Lee Reeves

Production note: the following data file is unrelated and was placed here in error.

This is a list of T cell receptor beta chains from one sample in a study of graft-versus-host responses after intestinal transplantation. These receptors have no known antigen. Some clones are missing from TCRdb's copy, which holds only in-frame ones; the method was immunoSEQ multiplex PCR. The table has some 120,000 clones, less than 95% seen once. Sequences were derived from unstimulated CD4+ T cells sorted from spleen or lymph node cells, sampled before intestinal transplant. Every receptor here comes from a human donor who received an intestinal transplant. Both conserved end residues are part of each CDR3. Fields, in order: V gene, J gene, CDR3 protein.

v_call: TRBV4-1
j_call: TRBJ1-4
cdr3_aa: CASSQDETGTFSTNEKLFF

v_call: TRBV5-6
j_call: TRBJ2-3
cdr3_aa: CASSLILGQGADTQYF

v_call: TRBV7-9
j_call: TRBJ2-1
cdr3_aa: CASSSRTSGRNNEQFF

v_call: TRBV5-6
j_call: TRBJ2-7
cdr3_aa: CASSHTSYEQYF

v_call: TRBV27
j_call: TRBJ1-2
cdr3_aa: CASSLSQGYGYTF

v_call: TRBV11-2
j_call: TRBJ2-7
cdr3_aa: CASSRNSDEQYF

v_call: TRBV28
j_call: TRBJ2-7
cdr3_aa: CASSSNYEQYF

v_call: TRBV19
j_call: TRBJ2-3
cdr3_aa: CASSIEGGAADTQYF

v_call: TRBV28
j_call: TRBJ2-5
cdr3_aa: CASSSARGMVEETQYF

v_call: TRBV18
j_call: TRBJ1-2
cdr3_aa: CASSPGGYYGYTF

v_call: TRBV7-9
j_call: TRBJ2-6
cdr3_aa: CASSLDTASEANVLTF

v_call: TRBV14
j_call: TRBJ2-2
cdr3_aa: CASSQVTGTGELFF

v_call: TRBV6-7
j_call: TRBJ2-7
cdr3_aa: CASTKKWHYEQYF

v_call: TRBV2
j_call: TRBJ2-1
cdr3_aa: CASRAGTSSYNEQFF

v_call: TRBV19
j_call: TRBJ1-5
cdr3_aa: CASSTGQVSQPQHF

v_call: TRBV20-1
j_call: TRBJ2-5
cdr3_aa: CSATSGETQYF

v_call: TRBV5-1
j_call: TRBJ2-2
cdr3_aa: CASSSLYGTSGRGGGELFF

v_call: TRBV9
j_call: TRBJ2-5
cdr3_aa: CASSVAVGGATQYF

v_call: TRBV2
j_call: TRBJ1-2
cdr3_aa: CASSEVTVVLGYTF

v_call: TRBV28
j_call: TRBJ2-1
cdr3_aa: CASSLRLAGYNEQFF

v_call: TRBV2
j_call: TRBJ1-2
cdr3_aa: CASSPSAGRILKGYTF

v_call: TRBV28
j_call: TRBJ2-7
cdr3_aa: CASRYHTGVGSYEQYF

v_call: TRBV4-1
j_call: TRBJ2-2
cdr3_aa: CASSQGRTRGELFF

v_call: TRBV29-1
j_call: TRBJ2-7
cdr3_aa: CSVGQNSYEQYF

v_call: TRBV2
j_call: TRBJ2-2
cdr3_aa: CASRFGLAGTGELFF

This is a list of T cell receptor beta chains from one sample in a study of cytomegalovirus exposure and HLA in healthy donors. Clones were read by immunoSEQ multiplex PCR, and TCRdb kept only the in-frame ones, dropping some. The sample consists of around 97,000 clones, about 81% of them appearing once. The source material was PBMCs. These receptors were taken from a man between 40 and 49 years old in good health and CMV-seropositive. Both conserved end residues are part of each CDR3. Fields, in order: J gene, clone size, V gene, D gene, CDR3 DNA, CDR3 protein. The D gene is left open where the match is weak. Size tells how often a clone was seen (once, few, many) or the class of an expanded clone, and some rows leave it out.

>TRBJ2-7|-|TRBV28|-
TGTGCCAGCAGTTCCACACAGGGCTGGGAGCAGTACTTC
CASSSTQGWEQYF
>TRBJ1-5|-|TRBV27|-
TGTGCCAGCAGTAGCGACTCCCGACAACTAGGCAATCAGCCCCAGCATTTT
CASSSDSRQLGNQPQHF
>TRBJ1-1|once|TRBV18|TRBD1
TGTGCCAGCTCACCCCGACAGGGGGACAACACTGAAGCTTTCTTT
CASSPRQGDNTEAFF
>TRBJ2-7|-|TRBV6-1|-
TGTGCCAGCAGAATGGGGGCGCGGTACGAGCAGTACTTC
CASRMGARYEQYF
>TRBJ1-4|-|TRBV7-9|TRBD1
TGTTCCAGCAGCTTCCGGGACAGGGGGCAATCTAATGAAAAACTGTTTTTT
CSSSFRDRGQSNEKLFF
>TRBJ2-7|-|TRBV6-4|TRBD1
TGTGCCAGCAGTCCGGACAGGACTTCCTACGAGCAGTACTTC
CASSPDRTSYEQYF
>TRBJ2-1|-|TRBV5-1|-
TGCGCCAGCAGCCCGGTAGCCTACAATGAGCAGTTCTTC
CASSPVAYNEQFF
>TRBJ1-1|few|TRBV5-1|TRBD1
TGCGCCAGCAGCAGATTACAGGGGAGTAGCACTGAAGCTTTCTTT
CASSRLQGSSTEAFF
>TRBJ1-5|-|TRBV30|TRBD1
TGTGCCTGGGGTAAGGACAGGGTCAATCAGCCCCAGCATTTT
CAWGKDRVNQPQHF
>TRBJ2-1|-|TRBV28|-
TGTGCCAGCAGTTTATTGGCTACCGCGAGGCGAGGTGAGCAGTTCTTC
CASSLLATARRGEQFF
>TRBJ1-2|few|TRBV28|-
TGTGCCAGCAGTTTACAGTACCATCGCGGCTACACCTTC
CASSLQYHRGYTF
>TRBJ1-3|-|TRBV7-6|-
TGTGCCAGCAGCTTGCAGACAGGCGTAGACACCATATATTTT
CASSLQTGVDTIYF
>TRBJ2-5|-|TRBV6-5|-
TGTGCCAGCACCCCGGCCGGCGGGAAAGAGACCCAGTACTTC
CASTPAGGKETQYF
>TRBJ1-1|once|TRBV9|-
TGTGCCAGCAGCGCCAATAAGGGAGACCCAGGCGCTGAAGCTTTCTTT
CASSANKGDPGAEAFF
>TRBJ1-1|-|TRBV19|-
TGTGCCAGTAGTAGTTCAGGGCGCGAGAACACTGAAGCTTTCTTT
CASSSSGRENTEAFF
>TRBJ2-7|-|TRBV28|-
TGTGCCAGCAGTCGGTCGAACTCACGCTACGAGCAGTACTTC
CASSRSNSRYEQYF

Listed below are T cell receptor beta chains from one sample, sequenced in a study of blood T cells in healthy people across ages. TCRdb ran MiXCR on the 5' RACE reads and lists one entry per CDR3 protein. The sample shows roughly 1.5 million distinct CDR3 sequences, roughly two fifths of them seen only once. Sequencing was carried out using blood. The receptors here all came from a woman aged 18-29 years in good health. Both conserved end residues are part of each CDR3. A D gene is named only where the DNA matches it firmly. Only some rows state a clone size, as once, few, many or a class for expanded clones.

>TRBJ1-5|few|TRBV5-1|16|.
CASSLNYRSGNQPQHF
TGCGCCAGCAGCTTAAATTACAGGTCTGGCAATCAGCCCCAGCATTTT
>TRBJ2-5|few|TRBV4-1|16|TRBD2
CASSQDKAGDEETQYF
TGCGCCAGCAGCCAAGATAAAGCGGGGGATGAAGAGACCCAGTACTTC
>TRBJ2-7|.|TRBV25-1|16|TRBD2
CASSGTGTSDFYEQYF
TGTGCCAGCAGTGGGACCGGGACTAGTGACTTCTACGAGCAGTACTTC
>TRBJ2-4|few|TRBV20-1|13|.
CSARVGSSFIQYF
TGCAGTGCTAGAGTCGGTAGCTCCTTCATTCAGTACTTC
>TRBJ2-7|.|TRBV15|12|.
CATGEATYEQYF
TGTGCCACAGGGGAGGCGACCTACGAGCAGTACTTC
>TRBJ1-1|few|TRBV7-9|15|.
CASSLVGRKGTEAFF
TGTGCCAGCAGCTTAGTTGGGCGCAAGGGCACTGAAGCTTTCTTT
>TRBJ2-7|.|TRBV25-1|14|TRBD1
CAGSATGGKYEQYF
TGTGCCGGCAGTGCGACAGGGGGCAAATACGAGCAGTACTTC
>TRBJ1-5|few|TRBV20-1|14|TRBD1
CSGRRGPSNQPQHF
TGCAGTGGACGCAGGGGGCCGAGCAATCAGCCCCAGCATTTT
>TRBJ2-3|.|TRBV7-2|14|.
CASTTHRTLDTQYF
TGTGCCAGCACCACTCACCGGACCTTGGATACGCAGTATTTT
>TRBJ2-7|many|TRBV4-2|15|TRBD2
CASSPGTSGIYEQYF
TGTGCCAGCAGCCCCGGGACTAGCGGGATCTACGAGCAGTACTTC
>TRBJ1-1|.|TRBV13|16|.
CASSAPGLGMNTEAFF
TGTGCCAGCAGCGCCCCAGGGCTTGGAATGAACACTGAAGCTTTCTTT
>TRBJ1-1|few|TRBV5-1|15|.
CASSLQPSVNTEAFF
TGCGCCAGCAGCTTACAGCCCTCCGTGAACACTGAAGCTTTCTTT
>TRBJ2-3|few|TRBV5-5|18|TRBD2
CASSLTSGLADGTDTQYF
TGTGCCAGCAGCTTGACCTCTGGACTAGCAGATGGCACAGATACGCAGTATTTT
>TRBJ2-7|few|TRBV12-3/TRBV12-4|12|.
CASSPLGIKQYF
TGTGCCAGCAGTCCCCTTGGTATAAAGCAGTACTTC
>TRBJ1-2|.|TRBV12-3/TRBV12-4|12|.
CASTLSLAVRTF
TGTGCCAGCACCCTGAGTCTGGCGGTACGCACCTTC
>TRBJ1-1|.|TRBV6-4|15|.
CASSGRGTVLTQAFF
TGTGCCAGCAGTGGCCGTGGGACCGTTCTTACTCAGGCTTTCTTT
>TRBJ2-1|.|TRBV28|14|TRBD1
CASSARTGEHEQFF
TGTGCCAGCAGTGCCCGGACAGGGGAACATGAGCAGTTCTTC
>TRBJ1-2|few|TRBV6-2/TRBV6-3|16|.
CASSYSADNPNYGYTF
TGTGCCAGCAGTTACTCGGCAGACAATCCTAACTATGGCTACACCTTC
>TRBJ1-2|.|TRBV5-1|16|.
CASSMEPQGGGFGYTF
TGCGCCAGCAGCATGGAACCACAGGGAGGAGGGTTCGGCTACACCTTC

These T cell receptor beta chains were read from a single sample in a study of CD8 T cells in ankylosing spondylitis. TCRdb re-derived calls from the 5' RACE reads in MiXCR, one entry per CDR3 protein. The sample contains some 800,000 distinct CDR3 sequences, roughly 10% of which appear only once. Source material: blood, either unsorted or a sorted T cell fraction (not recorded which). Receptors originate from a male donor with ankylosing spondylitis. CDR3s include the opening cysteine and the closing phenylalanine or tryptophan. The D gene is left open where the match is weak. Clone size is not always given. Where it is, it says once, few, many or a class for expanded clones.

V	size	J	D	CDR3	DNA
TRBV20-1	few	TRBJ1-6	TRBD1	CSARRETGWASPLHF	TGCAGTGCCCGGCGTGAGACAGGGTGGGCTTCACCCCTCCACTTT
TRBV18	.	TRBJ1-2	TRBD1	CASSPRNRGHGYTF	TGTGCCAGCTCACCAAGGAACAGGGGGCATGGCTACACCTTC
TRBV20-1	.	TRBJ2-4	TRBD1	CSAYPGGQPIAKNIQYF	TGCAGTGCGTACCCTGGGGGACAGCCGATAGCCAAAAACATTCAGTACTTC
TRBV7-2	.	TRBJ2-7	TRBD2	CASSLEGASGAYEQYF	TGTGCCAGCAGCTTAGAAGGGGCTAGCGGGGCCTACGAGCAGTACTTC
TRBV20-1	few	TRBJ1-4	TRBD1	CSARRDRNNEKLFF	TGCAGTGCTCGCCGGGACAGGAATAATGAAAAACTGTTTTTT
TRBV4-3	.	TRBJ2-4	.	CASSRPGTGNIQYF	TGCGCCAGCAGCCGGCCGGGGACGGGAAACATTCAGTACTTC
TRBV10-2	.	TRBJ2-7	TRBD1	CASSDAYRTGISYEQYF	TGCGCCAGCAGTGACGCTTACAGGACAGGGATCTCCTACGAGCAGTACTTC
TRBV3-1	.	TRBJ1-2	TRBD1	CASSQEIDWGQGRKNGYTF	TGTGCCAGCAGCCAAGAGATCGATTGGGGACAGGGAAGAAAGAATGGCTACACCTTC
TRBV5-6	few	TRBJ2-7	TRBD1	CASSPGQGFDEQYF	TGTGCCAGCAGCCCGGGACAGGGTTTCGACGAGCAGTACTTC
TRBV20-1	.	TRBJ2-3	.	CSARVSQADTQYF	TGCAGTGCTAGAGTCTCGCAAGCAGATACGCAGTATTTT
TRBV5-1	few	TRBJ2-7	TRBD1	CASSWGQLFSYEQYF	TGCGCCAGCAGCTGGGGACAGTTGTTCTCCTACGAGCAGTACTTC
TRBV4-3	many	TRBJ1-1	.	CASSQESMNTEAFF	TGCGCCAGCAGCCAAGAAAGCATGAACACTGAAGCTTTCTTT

This Article has five parts. After considering empirical evidence, Part I concludes that judges' political ideology plays only a limited role in their decisionmaking. Part II identifies the increase in case filings over the last two decades as a likely non-ideological cause of the increased judicial skepticism towards claims of employment discrimination. This Part begins by examining aggregate trends in the district and appellate caseload and then translates caseload into the more meaningful metric of workload. Part II next evaluates various steps courts have taken to handle these workload increases. Finally, Part II concludes with a discussion of why employment discrimination claims are particularly taxing on the lower federal courts. Part III identifies two factors that appear to influence how receptive a given circuit is towards claims of employment discrimination: overall workload and the number of employment filings. This Part then examines the relative workloads of the courts of appeals and the district courts within a given circuit, as well as the number of employment discrimination filings across the circuits. Part III concludes that there are vast differences between the circuits in terms of both of these factors. Parts IV and V compare the various approaches that the circuits have taken to some of the issues that commonly arise in employment discrimination cases. Together, these parts conclude that a circuit's interpretation of relevant statutory and procedural provisions correlates with its workload and the number of employment filings it handles. More precisely, these sections demonstrate that on balance, circuits with heavier workloads and greater numbers of employment discrimination filings have interpreted substantive law and procedural rules in a manner that is less receptive to employment discrimination claimants than have their counterparts in circuits with lesser workloads and fewer employment discrimination filings. The Article concludes with a few brief observations about the significance of the recent volume of employment discrimination claims as well as the prospect of reform.

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